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Legislative Assembly for the ACT: 2001 Week 8 Hansard (8 August) . . Page.. 2540 ..

MR STANHOPE (continuing):

Today, women still dominate within that profession and we still find in relation to both nursing and that other so-called women's work of teaching our children that amongst the professions theirs are the two professions that continue to be so poorly remunerated and put at the bottom of the pecking order in relation to fair rates of pay, with a whole range of consequences, and continuing consequences, for women and, certainly, for society and the community.

The crisis that the Canberra Hospital finds itself in today, with the alarming headline of today's Canberra Times that there is an emergency action plan at the point of being instituted which requires the calling in of the defence forces to staff the hospital, is a reflection of the fact that we can no longer attract people to the profession of nursing. In other words, the issue about the extent to which we value women and the work women traditionally did has now reached the circumstance where we cannot staff our hospitals because we continue to perpetuate the myths that actually beset the nursing profession at the point of its establishment.

That is why it is so important that we have this debate. That is why it is so important for the government to properly understand issues around the level and extent of unpaid work. It goes back to the definitions of work, the understandings of work and the extent to which definitions of work have impinged and impacted on women, in particular. The Australian Bureau of Statistics, in all of the work that has been done in relation to the value of unpaid work, shows that to be the case. On any of the accepted measures of the value of unpaid work, and a whole range of measurements can be used, such as a market replacement cost method, a gross opportunity cost method and a net opportunity cost method, we find that most of the unpaid work, over 65 per cent, across all of these methodologies is carried out by women.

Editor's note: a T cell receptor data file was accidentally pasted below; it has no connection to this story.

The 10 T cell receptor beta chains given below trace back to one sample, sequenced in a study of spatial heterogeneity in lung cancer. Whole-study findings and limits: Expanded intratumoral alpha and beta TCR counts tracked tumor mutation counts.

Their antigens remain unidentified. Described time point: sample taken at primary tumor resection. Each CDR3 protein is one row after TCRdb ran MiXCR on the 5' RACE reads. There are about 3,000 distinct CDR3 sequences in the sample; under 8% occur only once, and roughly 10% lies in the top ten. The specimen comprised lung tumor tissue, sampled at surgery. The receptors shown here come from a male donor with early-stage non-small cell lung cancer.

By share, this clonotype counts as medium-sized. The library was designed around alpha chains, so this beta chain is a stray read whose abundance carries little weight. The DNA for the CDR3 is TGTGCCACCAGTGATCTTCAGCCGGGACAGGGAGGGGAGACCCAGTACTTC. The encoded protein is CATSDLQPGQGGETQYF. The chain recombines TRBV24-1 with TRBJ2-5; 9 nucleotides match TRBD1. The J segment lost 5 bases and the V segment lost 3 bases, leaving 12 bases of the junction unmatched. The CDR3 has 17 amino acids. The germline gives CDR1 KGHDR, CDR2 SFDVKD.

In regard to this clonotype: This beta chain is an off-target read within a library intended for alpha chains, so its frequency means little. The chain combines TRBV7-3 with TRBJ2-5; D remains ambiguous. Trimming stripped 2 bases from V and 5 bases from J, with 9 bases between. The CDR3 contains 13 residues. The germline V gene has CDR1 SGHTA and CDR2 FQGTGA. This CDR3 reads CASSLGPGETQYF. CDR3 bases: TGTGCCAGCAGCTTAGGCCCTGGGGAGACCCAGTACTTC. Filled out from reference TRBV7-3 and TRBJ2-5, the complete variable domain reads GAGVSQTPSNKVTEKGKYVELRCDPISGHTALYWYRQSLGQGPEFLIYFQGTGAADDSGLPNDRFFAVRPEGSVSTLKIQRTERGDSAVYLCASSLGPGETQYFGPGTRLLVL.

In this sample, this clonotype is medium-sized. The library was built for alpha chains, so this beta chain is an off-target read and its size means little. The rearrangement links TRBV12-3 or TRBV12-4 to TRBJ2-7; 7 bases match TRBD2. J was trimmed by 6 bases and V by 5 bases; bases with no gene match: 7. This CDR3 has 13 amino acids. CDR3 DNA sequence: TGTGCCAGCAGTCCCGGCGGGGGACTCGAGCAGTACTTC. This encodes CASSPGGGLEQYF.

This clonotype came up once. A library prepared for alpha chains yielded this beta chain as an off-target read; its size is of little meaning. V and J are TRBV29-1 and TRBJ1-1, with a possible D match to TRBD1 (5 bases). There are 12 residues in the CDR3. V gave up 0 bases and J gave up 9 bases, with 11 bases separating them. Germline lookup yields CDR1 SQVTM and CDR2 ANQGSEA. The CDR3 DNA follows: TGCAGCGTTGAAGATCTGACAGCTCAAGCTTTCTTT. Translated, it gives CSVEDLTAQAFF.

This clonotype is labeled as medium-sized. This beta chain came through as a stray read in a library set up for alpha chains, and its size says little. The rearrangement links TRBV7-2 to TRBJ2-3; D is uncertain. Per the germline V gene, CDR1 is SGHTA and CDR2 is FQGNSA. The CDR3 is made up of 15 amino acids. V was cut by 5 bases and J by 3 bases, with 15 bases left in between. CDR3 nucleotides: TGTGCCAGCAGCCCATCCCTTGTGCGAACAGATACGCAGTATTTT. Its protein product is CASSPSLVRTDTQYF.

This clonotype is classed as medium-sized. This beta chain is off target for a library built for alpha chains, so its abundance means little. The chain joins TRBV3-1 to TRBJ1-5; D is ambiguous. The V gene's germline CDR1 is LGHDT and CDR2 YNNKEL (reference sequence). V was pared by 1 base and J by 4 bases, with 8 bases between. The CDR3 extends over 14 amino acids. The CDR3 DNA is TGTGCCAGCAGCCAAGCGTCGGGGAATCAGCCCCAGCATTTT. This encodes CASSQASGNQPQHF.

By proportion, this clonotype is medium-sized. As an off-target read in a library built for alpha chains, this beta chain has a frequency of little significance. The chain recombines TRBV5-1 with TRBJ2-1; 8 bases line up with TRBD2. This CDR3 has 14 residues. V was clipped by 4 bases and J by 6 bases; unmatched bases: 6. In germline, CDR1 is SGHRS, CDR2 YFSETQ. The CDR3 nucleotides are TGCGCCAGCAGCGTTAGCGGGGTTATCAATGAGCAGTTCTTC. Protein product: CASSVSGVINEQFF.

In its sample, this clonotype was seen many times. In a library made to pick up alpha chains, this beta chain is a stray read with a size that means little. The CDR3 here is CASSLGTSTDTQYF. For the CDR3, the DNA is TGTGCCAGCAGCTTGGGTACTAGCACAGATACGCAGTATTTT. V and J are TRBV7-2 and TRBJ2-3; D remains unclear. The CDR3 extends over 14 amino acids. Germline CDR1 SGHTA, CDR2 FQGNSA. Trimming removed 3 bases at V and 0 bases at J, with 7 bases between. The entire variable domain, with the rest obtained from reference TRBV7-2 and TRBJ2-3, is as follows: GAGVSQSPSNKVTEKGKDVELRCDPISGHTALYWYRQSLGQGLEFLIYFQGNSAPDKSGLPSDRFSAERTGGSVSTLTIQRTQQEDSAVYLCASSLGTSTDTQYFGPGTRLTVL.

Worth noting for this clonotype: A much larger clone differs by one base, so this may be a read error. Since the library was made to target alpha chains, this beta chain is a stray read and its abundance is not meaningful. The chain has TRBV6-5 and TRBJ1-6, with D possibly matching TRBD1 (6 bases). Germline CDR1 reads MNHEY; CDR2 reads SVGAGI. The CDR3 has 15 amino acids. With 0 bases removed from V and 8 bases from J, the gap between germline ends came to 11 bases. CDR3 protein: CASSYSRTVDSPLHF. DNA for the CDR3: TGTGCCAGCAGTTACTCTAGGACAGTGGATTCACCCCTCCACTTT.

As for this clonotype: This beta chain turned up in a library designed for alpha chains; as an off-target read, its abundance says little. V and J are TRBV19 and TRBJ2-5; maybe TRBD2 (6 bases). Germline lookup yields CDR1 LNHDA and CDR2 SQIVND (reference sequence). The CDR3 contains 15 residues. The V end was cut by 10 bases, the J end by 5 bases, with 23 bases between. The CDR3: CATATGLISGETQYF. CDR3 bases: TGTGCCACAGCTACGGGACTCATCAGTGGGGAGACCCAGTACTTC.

It is important to put that in some context. The Chief Minister spoke at length on the value of volunteering to community work. I do not discount that, it is incredibly important, and I endorse everything he said. But the major aspect of this debate is not about volunteer and community work, which comprises, I think, less than 10 per cent. Ten per cent of the total value or contribution of unpaid work or workers in the community is actually coming from doing voluntary community work. The other 80 per cent is coming from women at home. That is what we are talking about here. The debate here is about the value of that contribution that is made voluntarily. This is essentially not a debate about the value of volunteer and community work. That is another debate. This is essentially a debate about the need to recognise the enormous contribution in terms of the national economy which women make to the unpaid domestic work that is done in the nation. (Extension of time granted.)

On each of the costings that the Australian Bureau of Statistics has supplied, the level of work that women do in the unpaid work force is almost equal to the national GDP. That should be measured, because not measuring it perpetuates myths about whether what is not remunerated is, in fact, work. Once you begin to assume that, if it is not remunerated, then it is not work, then the majority of the work that is done outside the paid work force, work which is done by women, is not recognised really as work. It is not valued, because culturally we value what we pay for. If it is not paid for, there is a cultural assumption that is it not really work, it is not valuable, the corollary being that those who undertake the work are not to be valued for their contributions.

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